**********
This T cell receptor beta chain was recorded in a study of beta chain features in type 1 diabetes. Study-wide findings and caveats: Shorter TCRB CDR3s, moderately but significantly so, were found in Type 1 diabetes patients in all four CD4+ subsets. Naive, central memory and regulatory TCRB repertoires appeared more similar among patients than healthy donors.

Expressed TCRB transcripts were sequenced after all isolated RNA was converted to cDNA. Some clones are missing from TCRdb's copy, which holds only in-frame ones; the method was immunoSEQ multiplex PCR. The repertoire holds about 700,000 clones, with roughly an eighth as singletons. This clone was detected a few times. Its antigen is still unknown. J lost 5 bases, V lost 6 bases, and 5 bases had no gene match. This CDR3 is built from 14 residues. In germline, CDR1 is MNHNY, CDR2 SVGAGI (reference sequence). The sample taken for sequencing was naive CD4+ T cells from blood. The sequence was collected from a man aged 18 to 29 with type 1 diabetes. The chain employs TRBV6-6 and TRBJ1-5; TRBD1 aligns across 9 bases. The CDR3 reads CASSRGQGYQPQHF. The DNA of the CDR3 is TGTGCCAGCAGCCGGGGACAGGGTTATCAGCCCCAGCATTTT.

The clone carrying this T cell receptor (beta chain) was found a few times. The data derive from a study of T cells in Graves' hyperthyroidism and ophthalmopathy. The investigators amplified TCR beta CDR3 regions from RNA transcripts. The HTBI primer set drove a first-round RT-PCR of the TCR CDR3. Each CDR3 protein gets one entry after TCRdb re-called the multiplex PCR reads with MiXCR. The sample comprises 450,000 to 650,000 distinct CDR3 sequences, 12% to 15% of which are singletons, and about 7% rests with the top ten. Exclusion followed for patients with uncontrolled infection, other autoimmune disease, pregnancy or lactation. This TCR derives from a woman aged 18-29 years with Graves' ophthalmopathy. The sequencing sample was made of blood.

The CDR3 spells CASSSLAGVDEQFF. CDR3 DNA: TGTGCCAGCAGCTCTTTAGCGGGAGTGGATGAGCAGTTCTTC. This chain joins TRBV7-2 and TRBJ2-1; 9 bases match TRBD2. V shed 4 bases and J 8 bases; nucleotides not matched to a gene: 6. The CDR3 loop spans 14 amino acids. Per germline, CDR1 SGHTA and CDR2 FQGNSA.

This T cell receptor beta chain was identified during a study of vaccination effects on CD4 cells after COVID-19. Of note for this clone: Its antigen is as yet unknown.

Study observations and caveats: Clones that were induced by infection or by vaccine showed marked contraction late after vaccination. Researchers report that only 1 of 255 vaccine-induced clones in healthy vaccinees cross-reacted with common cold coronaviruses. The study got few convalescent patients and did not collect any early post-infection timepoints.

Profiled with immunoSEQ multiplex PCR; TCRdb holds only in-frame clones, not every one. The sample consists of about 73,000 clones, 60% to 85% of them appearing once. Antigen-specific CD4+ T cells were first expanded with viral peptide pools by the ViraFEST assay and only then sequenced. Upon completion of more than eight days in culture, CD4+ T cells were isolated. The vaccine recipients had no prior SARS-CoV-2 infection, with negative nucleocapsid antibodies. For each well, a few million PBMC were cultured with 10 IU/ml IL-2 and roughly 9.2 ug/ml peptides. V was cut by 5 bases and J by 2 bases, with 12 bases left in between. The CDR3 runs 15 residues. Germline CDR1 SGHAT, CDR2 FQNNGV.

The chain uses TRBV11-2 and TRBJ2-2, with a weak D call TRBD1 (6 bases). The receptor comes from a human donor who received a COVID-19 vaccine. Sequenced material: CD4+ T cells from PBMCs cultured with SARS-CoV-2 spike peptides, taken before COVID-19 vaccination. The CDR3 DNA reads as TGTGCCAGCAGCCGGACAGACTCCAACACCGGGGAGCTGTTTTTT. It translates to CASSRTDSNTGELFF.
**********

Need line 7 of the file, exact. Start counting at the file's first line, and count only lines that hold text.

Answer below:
Profiled with immunoSEQ multiplex PCR; TCRdb holds only in-frame clones, not every one. The sample consists of about 73,000 clones, 60% to 85% of them appearing once. Antigen-specific CD4+ T cells were first expanded with viral peptide pools by the ViraFEST assay and only then sequenced. Upon completion of more than eight days in culture, CD4+ T cells were isolated. The vaccine recipients had no prior SARS-CoV-2 infection, with negative nucleocapsid antibodies. For each well, a few million PBMC were cultured with 10 IU/ml IL-2 and roughly 9.2 ug/ml peptides. V was cut by 5 bases and J by 2 bases, with 12 bases left in between. The CDR3 runs 15 residues. Germline CDR1 SGHAT, CDR2 FQNNGV.